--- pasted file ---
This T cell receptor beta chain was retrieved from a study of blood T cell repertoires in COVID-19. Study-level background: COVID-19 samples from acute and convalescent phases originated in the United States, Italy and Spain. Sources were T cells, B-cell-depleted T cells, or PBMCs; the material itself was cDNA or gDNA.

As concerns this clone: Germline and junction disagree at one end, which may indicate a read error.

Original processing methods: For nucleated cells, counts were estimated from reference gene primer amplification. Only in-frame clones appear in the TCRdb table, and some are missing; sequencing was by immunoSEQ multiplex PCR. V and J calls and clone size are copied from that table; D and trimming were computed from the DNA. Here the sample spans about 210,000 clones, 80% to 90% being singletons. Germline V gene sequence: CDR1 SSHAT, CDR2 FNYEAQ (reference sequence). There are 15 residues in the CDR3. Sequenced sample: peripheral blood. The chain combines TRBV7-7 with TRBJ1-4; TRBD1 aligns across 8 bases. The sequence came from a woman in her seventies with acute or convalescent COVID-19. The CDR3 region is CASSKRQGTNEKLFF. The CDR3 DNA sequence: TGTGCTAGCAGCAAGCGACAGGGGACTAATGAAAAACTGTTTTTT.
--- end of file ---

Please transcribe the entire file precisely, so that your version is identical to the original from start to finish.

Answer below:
This T cell receptor beta chain was retrieved from a study of blood T cell repertoires in COVID-19. Study-level background: COVID-19 samples from acute and convalescent phases originated in the United States, Italy and Spain. Sources were T cells, B-cell-depleted T cells, or PBMCs; the material itself was cDNA or gDNA.

As concerns this clone: Germline and junction disagree at one end, which may indicate a read error.

Original processing methods: For nucleated cells, counts were estimated from reference gene primer amplification. Only in-frame clones appear in the TCRdb table, and some are missing; sequencing was by immunoSEQ multiplex PCR. V and J calls and clone size are copied from that table; D and trimming were computed from the DNA. Here the sample spans about 210,000 clones, 80% to 90% being singletons. Germline V gene sequence: CDR1 SSHAT, CDR2 FNYEAQ (reference sequence). There are 15 residues in the CDR3. Sequenced sample: peripheral blood. The chain combines TRBV7-7 with TRBJ1-4; TRBD1 aligns across 8 bases. The sequence came from a woman in her seventies with acute or convalescent COVID-19. The CDR3 region is CASSKRQGTNEKLFF. The CDR3 DNA sequence: TGTGCTAGCAGCAAGCGACAGGGGACTAATGAAAAACTGTTTTTT.